Larkburger Rebrands to Lark Spot, Closes Four Metro Locations

Larkburger is becoming Lark Spot, but the burgers will stay the same.EXPAND
Larkburger is becoming Lark Spot, but the burgers will stay the same.
Courtesy Lark Spot
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When you hear the name Larkburger, it's hard not to think of burgers. But the company, founded in the Vail Valley in 2006 as an offshoot of the restaurant Larkspur, wants to be known for more than just hamburgers. So this year, Larkburger will become Lark Spot.

"We don't want to be lumped in with all the other burger places," explains CEO Todd Coerver. Instead, he notes, the company wants to return to the roots of why it was originally opened — to be a gathering spot for people fueling up or returning from a day in Colorado's great outdoors.

Inside one of the new Lark Spots.EXPAND
Inside one of the new Lark Spots.
Courtesy Lark Spot

The first Lark Spot has already been unveiled at 8770 Wadsworth Boulevard in Arvada, and Coerver expects all remaining Larkburger outposts to be converted by the end of the year. In addition, new Lark Spots are already being planned, including one at 599 Crossing Drive in Lafayette, where Uturn BBQ just closed.

The overarching theme (other than selling food), Coerver continues, is to be "a place where outdoor enthusiasts can connect." That will include more comfortable seating where guests can hang out and relax, a library of travel materials and trail guides, games for kids, and special happenings like ski maintenance workshops, outdoor-adventure movie screenings, and cycling sponsorships, for example.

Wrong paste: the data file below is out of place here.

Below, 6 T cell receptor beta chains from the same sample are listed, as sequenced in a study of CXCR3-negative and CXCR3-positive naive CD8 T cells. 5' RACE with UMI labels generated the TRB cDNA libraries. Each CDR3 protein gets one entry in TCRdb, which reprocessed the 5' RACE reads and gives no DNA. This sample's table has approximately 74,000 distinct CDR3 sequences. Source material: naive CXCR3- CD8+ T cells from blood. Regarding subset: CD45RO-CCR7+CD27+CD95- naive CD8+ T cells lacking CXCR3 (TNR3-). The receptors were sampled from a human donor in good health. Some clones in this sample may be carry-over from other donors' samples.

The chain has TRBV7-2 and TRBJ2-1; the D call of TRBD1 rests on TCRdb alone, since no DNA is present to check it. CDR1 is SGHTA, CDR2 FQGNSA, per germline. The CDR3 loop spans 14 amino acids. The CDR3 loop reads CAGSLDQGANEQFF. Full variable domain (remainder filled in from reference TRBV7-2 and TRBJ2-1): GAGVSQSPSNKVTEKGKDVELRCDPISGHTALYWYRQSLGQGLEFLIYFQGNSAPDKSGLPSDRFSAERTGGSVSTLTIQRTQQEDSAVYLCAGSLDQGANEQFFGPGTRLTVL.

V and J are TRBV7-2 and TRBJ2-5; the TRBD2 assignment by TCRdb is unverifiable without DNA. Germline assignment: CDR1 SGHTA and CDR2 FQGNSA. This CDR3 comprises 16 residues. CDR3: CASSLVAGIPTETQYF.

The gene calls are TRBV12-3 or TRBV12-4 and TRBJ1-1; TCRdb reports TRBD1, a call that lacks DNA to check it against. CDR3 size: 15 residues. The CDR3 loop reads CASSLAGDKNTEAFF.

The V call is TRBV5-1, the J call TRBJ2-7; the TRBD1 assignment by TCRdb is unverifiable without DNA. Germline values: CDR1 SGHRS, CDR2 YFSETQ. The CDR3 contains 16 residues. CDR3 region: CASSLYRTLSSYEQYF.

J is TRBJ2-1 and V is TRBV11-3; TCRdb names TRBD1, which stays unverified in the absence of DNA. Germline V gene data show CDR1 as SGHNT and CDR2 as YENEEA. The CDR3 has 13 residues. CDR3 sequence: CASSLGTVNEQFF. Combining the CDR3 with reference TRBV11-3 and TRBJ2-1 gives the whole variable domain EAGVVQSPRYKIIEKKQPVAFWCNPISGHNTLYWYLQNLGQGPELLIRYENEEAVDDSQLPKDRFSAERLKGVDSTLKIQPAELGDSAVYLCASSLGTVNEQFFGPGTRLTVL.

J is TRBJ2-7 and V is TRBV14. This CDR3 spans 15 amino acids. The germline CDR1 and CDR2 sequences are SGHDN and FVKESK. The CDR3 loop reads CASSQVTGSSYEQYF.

But lovers of Larkburger's distinct style of hamburgers and French fries can expect the same core menu, only bolstered with a new lineup of sourdough sandwiches, salads and sides. "We didn't want to be confined by the limitations that come with 'burger,'" the CEO adds. "So we're exploring more vegetarian items and shareable items."

Outdoor adventure is the theme at Lark Spot.EXPAND
Outdoor adventure is the theme at Lark Spot.
Courtesy Lark Spot

The customer experience is also getting an overhaul. Instead of typical fast-casual counter service, Lark Spots will have self-service kiosks and a point-of-sale system integrated with mobile devices so you can sit down at a table and order and pay on your phone or order ahead for pickup. There will still be a cashier in the dining room for those who prefer a more personal experience or who'd rather pay in cash (Coerver says that about 90 percent of sales are credit- and debit-card transactions, but they don't want to alienate cash-carrying customers). Since there's no more service counter, those counters are being converted to full bars, and each location will have a custom-made bar top with the neighborhood's topographical map etched into the surface.

The big changes don't come without a downside; today (Tuesday, January 29), Larkburger is closing four stores, at 340 East Alameda Avenue, 1617 California Street, 2730 South Colorado Boulevard, and 4660 West 121st Avenue in Broomfield (as well as two stores in Kansas City). "These handful of stores were really bleeding money, quite frankly," Coerver explains. But he says the company "is trying to do right by our folks" by offering severance packages and extended health benefits to salaried employees being laid off and finding positions at other locations for those staying.

Larkburger has posted a web page where you can read more information about the store closures.

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